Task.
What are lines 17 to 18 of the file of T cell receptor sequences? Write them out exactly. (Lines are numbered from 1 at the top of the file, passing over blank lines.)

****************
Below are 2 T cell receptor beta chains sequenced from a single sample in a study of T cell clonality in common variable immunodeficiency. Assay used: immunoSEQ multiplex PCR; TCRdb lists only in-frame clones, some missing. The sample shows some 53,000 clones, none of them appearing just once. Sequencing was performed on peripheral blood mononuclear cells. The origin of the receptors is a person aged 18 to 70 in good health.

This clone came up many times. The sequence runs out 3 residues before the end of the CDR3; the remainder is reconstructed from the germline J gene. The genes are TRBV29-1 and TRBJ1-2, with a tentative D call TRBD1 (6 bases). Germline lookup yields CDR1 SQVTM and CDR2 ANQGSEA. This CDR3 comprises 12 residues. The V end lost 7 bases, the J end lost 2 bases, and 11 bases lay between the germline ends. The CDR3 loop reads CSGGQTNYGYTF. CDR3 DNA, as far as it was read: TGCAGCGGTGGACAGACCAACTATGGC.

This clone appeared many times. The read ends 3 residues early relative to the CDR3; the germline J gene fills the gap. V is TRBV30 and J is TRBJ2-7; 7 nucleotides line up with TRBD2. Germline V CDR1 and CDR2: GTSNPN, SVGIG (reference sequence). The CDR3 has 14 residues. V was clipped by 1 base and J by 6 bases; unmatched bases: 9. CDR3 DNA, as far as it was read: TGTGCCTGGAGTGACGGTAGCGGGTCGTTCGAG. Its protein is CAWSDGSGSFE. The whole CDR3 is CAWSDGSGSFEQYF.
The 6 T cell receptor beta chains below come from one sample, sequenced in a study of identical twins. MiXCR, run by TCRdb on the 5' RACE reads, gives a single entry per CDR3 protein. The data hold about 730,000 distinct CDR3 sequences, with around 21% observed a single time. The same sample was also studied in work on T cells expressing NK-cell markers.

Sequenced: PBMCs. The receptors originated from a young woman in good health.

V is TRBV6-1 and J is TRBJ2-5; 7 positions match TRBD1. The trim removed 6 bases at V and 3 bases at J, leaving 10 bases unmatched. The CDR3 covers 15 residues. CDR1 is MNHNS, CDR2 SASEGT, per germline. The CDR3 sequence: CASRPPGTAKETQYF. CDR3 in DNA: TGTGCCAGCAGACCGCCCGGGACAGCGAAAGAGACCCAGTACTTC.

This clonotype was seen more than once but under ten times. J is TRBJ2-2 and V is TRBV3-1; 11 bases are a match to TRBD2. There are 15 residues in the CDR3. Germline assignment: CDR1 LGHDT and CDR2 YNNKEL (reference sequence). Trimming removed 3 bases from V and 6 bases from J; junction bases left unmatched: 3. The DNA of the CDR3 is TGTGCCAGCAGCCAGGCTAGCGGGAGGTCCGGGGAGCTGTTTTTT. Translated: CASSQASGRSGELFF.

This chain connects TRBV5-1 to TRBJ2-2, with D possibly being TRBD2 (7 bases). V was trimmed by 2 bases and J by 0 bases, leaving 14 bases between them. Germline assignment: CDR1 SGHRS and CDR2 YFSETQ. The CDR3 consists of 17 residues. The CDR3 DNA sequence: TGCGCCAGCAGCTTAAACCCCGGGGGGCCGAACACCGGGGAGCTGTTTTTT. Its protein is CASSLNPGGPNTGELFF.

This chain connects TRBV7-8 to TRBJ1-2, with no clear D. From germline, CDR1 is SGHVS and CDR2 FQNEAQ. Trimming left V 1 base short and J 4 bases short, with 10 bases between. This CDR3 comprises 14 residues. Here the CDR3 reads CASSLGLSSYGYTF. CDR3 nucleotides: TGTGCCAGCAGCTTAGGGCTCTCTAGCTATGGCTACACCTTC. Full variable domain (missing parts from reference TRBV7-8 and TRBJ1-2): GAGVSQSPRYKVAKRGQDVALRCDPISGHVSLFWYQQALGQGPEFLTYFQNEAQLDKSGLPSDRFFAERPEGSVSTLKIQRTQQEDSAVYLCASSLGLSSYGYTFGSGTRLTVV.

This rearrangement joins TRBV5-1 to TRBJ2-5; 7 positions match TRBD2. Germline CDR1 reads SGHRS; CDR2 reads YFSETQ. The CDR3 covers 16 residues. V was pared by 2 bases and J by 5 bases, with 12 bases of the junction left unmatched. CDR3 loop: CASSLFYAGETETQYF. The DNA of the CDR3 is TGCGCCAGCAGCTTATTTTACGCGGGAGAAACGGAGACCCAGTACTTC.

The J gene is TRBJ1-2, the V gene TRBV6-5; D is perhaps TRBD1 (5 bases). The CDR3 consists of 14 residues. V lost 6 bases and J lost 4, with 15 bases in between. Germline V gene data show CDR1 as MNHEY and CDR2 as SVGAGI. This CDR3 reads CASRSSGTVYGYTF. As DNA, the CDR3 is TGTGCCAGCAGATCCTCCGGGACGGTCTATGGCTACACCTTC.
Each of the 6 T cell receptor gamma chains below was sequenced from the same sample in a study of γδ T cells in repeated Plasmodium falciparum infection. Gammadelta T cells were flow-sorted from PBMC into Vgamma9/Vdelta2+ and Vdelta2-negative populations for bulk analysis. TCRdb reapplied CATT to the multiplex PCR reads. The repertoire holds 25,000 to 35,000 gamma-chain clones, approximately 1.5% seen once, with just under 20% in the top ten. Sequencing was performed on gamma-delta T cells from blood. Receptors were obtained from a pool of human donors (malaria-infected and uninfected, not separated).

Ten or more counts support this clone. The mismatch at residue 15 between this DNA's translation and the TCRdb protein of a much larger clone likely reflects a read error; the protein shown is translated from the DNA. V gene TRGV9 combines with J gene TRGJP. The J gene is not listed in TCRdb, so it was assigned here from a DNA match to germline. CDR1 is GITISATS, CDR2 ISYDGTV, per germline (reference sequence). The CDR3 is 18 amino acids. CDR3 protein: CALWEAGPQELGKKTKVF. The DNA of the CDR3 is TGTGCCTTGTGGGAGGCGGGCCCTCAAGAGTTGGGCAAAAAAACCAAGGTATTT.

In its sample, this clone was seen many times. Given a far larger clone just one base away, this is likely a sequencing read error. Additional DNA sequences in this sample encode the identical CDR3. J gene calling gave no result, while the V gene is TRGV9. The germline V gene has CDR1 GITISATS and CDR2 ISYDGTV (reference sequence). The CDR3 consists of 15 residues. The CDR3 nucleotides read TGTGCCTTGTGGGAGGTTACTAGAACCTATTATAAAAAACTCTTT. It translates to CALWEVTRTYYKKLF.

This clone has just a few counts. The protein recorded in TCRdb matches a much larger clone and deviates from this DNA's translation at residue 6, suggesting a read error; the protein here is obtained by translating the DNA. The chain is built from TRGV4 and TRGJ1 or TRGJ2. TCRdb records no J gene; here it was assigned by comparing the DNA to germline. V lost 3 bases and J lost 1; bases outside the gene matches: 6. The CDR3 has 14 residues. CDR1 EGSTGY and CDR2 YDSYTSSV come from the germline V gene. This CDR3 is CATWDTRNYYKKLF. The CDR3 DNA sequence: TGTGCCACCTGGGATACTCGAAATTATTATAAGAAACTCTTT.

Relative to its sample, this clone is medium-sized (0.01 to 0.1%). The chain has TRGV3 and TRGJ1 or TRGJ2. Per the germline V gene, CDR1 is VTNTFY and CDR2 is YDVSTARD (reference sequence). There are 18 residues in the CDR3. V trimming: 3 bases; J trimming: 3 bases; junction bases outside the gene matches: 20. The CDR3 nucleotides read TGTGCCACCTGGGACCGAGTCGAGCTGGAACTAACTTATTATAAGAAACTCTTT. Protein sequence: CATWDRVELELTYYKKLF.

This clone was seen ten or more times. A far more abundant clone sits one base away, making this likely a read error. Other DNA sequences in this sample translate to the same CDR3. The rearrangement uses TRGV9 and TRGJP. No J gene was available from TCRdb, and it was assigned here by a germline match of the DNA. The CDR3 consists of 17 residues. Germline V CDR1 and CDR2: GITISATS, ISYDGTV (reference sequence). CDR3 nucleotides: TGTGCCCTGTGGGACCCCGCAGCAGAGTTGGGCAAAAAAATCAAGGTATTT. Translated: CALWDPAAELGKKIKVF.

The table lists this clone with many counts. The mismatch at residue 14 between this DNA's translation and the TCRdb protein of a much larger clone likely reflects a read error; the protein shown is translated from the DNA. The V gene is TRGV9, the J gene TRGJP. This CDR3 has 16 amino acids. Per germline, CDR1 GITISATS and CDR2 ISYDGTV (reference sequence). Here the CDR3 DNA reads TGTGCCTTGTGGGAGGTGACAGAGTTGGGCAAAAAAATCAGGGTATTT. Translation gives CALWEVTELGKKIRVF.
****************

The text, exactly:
This clone was seen ten or more times. A far more abundant clone sits one base away, making this likely a read error. Other DNA sequences in this sample translate to the same CDR3. The rearrangement uses TRGV9 and TRGJP. No J gene was available from TCRdb, and it was assigned here by a germline match of the DNA. The CDR3 consists of 17 residues. Germline V CDR1 and CDR2: GITISATS, ISYDGTV (reference sequence). CDR3 nucleotides: TGTGCCCTGTGGGACCCCGCAGCAGAGTTGGGCAAAAAAATCAAGGTATTT. Translated: CALWDPAAELGKKIKVF.

The table lists this clone with many counts. The mismatch at residue 14 between this DNA's translation and the TCRdb protein of a much larger clone likely reflects a read error; the protein shown is translated from the DNA. The V gene is TRGV9, the J gene TRGJP. This CDR3 has 16 amino acids. Per germline, CDR1 GITISATS and CDR2 ISYDGTV (reference sequence). Here the CDR3 DNA reads TGTGCCTTGTGGGAGGTGACAGAGTTGGGCAAAAAAATCAGGGTATTT. Translation gives CALWEVTELGKKIRVF.